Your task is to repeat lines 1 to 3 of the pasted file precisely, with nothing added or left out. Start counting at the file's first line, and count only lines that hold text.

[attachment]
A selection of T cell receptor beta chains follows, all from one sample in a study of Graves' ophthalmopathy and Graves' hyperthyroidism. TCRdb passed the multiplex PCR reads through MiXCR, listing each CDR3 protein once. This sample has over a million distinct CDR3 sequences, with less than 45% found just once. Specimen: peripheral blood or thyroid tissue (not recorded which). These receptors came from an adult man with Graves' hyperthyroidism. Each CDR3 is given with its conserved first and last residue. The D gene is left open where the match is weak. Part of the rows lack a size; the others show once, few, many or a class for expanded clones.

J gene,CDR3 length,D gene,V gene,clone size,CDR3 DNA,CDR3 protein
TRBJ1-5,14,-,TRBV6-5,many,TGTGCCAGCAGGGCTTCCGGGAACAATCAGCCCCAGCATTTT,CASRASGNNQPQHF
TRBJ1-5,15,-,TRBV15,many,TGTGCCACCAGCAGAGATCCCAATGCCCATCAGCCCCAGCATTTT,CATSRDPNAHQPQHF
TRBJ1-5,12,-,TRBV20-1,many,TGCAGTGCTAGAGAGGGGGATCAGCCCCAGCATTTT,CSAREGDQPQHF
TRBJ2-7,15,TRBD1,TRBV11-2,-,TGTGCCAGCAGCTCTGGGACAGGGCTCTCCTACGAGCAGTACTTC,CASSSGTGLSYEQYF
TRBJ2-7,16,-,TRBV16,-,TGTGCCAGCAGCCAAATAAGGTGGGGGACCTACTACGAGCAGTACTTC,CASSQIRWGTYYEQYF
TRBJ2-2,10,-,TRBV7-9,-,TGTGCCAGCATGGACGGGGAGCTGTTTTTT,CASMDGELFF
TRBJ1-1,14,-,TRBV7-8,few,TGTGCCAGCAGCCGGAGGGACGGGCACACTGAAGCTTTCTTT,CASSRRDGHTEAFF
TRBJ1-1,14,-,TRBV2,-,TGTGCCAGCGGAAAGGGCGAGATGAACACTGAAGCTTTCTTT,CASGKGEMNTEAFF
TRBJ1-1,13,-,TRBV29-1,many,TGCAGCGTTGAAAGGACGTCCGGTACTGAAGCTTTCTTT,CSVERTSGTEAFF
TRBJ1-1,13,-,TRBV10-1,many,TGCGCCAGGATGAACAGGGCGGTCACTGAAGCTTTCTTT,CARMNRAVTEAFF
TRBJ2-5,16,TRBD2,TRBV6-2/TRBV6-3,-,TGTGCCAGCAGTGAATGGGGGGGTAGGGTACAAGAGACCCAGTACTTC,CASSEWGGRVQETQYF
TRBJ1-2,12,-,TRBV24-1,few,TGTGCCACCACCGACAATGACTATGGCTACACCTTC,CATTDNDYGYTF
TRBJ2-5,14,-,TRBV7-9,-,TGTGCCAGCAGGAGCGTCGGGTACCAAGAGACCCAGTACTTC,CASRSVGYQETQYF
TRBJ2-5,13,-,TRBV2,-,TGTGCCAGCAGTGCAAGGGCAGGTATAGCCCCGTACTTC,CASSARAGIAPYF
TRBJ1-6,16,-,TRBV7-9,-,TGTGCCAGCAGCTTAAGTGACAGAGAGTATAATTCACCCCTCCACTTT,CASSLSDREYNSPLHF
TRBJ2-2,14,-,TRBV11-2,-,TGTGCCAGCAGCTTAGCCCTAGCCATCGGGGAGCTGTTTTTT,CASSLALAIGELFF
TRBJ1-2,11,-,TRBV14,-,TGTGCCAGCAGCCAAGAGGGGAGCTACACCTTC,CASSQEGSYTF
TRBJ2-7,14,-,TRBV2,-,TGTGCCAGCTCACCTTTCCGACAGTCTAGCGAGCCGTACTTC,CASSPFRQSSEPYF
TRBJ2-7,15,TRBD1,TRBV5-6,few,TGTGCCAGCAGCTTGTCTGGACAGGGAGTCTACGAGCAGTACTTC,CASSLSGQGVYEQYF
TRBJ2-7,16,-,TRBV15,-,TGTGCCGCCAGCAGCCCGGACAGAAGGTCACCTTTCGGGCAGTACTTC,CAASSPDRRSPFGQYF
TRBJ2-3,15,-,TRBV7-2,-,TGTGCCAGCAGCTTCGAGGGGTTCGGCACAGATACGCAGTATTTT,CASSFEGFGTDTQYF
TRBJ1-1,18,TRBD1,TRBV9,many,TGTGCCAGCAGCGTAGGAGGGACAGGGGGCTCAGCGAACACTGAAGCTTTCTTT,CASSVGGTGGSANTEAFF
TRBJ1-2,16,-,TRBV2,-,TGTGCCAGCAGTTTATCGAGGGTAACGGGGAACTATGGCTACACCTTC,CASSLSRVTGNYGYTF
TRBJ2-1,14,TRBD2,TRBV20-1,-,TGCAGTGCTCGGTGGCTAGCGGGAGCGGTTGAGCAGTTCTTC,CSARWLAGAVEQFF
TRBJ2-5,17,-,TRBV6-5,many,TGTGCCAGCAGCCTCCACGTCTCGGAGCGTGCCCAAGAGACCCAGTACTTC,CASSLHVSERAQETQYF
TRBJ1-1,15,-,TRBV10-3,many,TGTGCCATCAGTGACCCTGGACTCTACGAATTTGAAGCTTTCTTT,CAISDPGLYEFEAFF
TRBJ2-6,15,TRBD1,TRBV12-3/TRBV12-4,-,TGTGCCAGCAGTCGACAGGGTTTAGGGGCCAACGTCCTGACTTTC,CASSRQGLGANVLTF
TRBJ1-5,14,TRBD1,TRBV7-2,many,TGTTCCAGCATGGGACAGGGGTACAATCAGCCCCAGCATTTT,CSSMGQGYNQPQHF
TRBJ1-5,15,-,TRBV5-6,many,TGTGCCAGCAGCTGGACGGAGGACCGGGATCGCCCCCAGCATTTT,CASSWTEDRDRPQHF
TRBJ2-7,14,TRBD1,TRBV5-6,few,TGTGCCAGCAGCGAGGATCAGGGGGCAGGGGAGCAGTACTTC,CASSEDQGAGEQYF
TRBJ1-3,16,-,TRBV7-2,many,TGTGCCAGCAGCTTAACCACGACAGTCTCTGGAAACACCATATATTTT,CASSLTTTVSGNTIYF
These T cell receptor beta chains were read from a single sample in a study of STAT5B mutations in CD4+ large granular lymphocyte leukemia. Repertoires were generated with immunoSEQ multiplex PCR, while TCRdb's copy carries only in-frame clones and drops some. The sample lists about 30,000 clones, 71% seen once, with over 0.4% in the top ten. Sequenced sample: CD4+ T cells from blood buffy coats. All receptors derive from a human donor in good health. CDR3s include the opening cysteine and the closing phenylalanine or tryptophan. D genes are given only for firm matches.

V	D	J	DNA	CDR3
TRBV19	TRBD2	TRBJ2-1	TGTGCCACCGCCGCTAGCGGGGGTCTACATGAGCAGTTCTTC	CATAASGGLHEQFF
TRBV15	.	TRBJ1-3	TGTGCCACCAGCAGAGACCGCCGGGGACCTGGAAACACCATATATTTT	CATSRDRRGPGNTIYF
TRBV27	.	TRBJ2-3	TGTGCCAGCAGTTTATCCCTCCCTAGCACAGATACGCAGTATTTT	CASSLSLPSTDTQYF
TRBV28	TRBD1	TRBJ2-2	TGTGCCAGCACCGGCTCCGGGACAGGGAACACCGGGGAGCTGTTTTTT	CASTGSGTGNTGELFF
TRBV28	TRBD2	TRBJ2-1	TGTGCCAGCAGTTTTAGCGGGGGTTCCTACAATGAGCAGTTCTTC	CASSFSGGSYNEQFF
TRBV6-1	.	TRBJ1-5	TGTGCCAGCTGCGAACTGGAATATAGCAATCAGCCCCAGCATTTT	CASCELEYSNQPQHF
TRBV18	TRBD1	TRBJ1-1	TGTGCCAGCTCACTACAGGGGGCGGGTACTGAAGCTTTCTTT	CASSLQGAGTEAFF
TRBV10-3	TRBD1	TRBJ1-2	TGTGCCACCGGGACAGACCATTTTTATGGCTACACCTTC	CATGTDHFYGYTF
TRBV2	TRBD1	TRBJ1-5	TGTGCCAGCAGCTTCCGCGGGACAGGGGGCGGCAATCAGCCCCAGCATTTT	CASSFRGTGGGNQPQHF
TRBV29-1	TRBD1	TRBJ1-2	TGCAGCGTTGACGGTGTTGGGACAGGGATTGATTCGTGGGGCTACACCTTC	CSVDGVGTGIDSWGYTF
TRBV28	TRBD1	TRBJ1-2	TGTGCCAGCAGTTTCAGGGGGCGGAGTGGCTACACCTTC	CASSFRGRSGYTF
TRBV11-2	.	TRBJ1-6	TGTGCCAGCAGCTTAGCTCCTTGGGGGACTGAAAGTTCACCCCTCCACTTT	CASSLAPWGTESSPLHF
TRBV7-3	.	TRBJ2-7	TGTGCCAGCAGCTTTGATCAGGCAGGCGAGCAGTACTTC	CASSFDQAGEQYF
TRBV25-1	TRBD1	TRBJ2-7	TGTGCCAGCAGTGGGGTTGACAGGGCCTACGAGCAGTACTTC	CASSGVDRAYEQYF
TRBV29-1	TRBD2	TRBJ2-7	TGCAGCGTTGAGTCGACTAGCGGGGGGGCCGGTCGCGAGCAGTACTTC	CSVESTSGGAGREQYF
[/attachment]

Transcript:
A selection of T cell receptor beta chains follows, all from one sample in a study of Graves' ophthalmopathy and Graves' hyperthyroidism. TCRdb passed the multiplex PCR reads through MiXCR, listing each CDR3 protein once. This sample has over a million distinct CDR3 sequences, with less than 45% found just once. Specimen: peripheral blood or thyroid tissue (not recorded which). These receptors came from an adult man with Graves' hyperthyroidism. Each CDR3 is given with its conserved first and last residue. The D gene is left open where the match is weak. Part of the rows lack a size; the others show once, few, many or a class for expanded clones.

J gene,CDR3 length,D gene,V gene,clone size,CDR3 DNA,CDR3 protein
TRBJ1-5,14,-,TRBV6-5,many,TGTGCCAGCAGGGCTTCCGGGAACAATCAGCCCCAGCATTTT,CASRASGNNQPQHF